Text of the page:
All of this adds up to a dire situation that raises the question of what, if anything, the international community can do to ameliorate this humanitarian problem. One solution would be to simply let the migrants into Europe. In theory, this solution might be possible. However, as the situation stands at the moment, it is highly unlikely that European countries would be willing to open their borders. Most of the policies that have been proposed or enacted by European countries in response to migration from sub-Saharan Africa involve increasing border security in order to convince migrants that Europe will not welcome them. For instance, Spain built a fence blocking entry to its North African exclave of Ceuta and installed a radar system intended to intercept migrants near the Canary Islands and the southern part of mainland Spain. The European Union’s border control agency Frontex has stated that Italy, Malta, and Greece could coordinate their patrols from the island of Lampedusa all the way down to the North African coast. Additional proposals by European countries include the dissuasion of migration by means of coordinated information campaigns in sub-Saharan Africa. The only feasible suggestion that assumes that blacks will eventually settle in Europe comes from the United Nations High Commissioner for Refugees (UNHCR), which wants to encourage black migrants to avoid Libya and instead to travel through other North African countries.

A different idea proposed by Spain and Morocco for curbing migration has been dubbed the “Marshall Plan for Africa.” The theory behind this plan is that if European and North African countries can ameliorate poverty in sub-Saharan Africa by investing in its economic development, there will be no more reason for sub-Saharan Africans to want to go to Europe. Most NGO responses to the plight of black migrants in Libya boil down to “aid and trade” with the aim of helping sub-Saharan Africa develop economically. This is essentially the same as Spain and Morocco’s plan to curb migration rather than help the migrants reach Europe. These ideas certainly seem benevolent in comparison to propaganda campaigns and sealing borders shut. However, they gloss over a huge part of the humanitarian crisis, namely the throngs of migrants currently in Libya who have already left their home countries and may not have a home to return to. Notably absent from these plans are any suggestions to improve conditions within Libya itself. This is perfectly understandable due to the ongoing conflicts between the government and the various militias, which make it incredibly difficult to ensure that humanitarian aid reaches its intended recipients.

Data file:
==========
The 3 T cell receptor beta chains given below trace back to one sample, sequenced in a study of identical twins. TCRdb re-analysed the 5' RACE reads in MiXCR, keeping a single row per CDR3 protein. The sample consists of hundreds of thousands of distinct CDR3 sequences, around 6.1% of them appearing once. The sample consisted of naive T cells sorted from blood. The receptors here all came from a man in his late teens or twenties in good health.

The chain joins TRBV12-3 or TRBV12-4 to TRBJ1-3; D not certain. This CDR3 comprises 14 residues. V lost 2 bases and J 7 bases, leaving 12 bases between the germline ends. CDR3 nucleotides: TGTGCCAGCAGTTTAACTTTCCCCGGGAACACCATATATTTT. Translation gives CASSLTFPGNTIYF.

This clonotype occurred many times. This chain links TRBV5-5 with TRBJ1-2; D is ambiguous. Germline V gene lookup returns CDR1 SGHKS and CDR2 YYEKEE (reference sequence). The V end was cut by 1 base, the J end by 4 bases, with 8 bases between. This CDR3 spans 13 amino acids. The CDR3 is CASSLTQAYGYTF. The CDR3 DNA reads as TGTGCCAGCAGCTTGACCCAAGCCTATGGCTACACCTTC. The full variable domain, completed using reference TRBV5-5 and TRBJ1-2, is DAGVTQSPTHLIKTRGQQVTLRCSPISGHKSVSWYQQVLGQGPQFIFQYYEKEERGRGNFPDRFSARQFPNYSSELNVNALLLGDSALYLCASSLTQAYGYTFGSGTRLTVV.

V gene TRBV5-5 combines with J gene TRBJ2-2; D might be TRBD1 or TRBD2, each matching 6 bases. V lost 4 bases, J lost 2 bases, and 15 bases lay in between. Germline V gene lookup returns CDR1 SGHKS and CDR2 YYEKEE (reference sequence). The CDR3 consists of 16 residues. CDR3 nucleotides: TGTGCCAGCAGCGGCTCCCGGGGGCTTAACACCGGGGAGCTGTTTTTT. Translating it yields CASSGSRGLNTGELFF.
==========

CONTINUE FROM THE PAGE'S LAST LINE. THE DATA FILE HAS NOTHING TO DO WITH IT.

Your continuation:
None of the major actors in the Mediterranean seem all that interested in helping more sub-Saharan Africans reach Europe, and the solutions proposed by European countries leave current migrants unaccounted for. As a result, blacks unlucky enough to find themselves in Libya are all but doomed to a life of abuse, exploitation, prostitution, and possibly even enslavement. As it turned out, Kalilu Drammeh, the Gambian migrant mentioned at the beginning of this article, made it to Italy safely. Others are not so fortunate.